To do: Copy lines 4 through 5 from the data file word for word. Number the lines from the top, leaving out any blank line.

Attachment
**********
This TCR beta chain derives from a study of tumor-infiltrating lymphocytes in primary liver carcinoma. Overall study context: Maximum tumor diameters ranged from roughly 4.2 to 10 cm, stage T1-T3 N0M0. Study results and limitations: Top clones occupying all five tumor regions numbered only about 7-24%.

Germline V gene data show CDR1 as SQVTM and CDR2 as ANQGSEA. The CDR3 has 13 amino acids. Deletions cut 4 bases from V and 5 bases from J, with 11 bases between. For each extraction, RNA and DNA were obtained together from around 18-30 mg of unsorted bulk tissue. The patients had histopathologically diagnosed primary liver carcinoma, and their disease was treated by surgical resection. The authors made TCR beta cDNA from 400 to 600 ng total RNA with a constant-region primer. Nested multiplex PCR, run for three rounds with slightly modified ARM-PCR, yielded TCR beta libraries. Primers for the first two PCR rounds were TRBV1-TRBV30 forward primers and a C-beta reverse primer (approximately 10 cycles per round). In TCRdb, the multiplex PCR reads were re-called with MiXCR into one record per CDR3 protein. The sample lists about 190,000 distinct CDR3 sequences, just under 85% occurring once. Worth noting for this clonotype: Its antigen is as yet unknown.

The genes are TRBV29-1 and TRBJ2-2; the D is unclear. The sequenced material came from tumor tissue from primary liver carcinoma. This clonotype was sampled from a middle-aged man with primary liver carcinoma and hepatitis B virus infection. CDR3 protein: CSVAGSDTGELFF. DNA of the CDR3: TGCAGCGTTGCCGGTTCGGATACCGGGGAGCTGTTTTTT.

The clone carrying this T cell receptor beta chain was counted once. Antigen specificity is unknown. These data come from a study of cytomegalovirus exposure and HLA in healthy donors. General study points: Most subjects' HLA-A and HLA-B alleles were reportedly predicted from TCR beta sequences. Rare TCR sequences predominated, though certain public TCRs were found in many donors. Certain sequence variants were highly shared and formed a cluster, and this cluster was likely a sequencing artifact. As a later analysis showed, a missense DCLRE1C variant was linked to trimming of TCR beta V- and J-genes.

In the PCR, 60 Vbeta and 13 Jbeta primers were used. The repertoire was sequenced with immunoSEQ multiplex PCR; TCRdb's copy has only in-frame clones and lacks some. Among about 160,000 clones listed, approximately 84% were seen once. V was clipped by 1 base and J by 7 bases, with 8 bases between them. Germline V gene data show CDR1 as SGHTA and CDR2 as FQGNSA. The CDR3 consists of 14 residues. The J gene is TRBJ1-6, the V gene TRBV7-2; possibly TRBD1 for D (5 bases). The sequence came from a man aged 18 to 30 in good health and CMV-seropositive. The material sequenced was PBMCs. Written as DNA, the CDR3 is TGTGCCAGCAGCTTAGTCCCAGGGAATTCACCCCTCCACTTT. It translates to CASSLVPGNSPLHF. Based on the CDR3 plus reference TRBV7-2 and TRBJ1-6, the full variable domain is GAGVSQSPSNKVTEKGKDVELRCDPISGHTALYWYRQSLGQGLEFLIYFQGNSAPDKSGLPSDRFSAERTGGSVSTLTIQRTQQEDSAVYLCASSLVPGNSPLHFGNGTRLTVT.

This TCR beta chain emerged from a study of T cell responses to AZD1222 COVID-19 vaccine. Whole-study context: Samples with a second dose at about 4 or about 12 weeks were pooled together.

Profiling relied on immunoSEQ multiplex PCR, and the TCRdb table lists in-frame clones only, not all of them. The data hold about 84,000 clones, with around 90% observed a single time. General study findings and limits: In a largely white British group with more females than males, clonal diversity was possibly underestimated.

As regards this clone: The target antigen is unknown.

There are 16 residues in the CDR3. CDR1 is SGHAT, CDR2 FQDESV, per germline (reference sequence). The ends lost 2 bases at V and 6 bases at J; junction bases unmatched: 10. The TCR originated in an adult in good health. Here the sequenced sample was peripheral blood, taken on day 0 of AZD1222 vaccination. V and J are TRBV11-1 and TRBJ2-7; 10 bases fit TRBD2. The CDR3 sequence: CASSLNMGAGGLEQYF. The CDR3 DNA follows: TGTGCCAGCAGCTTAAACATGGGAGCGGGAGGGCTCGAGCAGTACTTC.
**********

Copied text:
The clone carrying this T cell receptor beta chain was counted once. Antigen specificity is unknown. These data come from a study of cytomegalovirus exposure and HLA in healthy donors. General study points: Most subjects' HLA-A and HLA-B alleles were reportedly predicted from TCR beta sequences. Rare TCR sequences predominated, though certain public TCRs were found in many donors. Certain sequence variants were highly shared and formed a cluster, and this cluster was likely a sequencing artifact. As a later analysis showed, a missense DCLRE1C variant was linked to trimming of TCR beta V- and J-genes.

In the PCR, 60 Vbeta and 13 Jbeta primers were used. The repertoire was sequenced with immunoSEQ multiplex PCR; TCRdb's copy has only in-frame clones and lacks some. Among about 160,000 clones listed, approximately 84% were seen once. V was clipped by 1 base and J by 7 bases, with 8 bases between them. Germline V gene data show CDR1 as SGHTA and CDR2 as FQGNSA. The CDR3 consists of 14 residues. The J gene is TRBJ1-6, the V gene TRBV7-2; possibly TRBD1 for D (5 bases). The sequence came from a man aged 18 to 30 in good health and CMV-seropositive. The material sequenced was PBMCs. Written as DNA, the CDR3 is TGTGCCAGCAGCTTAGTCCCAGGGAATTCACCCCTCCACTTT. It translates to CASSLVPGNSPLHF. Based on the CDR3 plus reference TRBV7-2 and TRBJ1-6, the full variable domain is GAGVSQSPSNKVTEKGKDVELRCDPISGHTALYWYRQSLGQGLEFLIYFQGNSAPDKSGLPSDRFSAERTGGSVSTLTIQRTQQEDSAVYLCASSLVPGNSPLHFGNGTRLTVT.